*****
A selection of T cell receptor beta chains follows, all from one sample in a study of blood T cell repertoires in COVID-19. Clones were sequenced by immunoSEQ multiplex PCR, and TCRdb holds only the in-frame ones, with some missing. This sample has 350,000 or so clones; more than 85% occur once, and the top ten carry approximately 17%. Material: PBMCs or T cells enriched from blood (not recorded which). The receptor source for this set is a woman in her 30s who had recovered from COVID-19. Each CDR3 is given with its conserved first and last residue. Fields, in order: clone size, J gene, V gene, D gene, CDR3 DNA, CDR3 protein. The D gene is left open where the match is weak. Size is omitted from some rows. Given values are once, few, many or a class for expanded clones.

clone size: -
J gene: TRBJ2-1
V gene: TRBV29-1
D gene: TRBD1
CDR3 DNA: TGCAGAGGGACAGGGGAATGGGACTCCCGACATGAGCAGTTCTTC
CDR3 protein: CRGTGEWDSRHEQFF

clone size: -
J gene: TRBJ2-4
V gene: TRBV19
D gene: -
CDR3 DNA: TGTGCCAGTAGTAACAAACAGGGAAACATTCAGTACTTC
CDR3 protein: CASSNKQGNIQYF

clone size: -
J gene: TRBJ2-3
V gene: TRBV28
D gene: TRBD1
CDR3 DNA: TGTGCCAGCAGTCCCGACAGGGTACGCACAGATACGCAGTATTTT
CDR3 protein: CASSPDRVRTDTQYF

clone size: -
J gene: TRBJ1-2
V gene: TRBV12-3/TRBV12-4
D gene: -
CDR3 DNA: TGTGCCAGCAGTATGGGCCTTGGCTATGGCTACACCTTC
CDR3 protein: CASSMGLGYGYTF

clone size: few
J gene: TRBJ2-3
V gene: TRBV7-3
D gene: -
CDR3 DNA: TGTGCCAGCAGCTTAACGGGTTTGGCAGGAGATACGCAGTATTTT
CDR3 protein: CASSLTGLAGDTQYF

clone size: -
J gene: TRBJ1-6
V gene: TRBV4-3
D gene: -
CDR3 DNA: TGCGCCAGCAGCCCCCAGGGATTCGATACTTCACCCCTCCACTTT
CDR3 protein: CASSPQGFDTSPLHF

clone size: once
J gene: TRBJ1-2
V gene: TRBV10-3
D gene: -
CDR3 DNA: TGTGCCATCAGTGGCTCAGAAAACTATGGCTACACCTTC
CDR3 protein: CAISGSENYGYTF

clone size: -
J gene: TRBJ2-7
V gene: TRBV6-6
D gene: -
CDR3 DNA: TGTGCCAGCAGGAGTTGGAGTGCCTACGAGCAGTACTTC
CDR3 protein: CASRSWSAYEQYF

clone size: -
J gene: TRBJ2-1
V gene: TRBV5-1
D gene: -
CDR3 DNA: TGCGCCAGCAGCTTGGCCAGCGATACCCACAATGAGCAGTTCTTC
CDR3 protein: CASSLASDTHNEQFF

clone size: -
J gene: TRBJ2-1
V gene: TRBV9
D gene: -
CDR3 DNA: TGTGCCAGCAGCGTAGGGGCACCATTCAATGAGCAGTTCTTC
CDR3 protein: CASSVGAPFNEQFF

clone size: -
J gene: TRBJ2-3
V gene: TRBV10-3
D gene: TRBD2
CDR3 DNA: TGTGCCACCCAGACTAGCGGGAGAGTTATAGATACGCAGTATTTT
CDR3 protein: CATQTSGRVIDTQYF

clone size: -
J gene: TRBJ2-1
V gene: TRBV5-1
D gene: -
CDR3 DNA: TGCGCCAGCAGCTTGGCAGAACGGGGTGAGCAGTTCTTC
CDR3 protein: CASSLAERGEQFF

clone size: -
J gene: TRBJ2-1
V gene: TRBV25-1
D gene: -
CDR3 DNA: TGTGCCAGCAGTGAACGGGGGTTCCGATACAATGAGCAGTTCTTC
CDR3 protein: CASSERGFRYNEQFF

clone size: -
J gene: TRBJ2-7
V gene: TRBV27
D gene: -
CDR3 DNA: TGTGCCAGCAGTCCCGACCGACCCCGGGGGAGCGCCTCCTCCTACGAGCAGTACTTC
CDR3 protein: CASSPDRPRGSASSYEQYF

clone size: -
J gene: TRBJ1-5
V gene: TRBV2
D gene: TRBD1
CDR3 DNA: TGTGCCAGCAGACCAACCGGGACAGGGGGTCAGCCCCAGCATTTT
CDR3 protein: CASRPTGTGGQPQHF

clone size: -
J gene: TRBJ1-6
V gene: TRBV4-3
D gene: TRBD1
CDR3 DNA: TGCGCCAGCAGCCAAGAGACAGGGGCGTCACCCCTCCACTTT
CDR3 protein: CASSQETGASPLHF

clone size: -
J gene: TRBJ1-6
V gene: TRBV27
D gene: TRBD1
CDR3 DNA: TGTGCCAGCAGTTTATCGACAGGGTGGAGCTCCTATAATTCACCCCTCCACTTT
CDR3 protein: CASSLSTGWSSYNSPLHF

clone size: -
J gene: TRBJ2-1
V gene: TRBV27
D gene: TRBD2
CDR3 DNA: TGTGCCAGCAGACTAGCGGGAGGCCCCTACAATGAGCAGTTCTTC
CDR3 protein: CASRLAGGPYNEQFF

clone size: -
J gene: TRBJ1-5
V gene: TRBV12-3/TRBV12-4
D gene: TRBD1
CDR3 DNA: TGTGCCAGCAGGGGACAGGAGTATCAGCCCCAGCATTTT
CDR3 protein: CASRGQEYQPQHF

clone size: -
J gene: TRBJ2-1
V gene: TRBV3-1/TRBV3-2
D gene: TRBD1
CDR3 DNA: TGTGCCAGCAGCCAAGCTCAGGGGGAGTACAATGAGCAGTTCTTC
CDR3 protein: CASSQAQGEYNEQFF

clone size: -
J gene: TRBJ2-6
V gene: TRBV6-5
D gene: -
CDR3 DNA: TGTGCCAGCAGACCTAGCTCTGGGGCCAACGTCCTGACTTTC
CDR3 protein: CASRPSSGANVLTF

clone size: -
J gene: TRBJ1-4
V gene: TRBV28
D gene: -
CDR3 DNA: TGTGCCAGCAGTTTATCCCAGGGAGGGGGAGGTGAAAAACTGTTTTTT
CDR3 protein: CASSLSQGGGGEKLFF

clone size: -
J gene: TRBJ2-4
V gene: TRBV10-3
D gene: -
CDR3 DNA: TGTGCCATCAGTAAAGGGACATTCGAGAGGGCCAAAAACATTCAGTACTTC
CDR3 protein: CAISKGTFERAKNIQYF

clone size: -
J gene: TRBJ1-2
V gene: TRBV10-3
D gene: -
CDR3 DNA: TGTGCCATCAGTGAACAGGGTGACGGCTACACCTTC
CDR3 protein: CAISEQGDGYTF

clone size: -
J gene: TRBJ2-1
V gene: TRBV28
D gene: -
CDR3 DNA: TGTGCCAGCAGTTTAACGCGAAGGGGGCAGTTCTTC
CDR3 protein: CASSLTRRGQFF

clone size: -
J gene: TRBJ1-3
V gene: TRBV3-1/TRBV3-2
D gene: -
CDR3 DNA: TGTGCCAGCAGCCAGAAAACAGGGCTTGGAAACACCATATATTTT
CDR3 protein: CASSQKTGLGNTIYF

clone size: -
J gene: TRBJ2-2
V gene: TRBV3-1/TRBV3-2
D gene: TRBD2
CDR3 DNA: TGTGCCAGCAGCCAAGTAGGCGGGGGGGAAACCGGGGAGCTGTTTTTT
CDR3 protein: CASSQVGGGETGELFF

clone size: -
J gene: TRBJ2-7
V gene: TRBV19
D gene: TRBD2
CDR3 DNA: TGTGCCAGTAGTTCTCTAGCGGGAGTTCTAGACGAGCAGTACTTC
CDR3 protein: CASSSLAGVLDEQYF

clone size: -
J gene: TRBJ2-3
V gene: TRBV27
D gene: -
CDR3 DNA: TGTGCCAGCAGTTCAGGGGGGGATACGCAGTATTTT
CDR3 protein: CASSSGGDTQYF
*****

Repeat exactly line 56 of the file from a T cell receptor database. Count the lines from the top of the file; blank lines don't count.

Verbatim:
clone size: -